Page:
Articles

Pytest logo Lessons Learned Switching Manual Tests to Pytest

If you want to start automating your test cases, László Szegedi makes an argument for using the popular Python and Selenium combination. Here, he gives a test script you can use after every release to find any serious regression bugs in the system, to be executed automatically. Integrate it with your existing development pipeline and you get a pretty useful tool for continuous improvement.

László Szegedi's picture László Szegedi
Coding brackets Mob Programming for Low-Code and No-Code Development

In low-code and no-code development, as the names suggest, developers do less actual coding—they create applications through GUIs and configuration instead of traditional programming. But mob programming is still a useful practice, because the entire team can clarify requirements, discuss development and test strategies, and implement the best ideas. Everyone gets to learn and contribute.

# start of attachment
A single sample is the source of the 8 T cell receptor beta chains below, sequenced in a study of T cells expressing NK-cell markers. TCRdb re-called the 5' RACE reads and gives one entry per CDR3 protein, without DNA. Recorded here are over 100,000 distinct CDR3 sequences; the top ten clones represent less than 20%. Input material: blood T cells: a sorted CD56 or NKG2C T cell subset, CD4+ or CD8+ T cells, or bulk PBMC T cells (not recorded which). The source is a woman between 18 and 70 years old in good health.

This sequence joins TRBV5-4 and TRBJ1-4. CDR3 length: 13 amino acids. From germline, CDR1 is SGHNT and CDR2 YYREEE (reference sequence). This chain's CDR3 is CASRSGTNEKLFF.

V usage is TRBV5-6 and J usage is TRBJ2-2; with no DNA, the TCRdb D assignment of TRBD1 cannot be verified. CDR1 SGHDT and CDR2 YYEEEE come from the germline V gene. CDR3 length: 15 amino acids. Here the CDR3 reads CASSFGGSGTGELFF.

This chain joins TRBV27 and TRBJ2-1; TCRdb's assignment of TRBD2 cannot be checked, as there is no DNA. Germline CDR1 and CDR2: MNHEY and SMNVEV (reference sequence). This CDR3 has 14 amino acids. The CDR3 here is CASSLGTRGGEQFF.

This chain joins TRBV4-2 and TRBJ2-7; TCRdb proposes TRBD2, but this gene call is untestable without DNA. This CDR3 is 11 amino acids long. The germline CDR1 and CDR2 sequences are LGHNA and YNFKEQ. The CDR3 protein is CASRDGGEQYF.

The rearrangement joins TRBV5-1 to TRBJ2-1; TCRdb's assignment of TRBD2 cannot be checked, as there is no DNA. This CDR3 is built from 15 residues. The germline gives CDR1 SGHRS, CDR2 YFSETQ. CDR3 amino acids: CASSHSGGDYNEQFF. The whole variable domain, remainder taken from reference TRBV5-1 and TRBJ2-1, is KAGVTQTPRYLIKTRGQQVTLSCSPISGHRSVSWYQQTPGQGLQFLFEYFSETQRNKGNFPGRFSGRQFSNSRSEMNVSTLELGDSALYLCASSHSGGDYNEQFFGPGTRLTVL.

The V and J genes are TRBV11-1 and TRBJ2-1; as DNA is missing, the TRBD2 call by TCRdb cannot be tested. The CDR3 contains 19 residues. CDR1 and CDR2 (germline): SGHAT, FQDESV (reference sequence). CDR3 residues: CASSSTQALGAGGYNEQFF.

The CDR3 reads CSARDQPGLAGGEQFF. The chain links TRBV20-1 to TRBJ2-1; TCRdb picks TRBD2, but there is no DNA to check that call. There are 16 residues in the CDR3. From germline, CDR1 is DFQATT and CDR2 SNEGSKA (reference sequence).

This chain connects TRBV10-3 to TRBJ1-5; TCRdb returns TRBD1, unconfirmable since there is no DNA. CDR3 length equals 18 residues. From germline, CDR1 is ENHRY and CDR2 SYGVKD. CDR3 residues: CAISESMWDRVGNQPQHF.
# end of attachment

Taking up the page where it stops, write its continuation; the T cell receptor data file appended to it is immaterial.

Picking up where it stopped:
Arun Kumar Dutta's picture Arun Kumar Dutta
Lines of code, photo by Markus Spiske Reduce Technical Debt by Using Unit Tests as Documentation

Technical debt is an inevitable side effect of legacy code. Some code can (and should) be pruned, but institutional memory fades—what if there's a reason certain lines were included that may not be immediately obvious? Done right, unit tests can serve as documentation. Later on, these tests can illuminate what the developer was thinking when they created the code.

Steve Poling's picture Steve Poling
Two people participating in a code review, photo by Alvaro Reyes Participating in Code Reviews as a Tester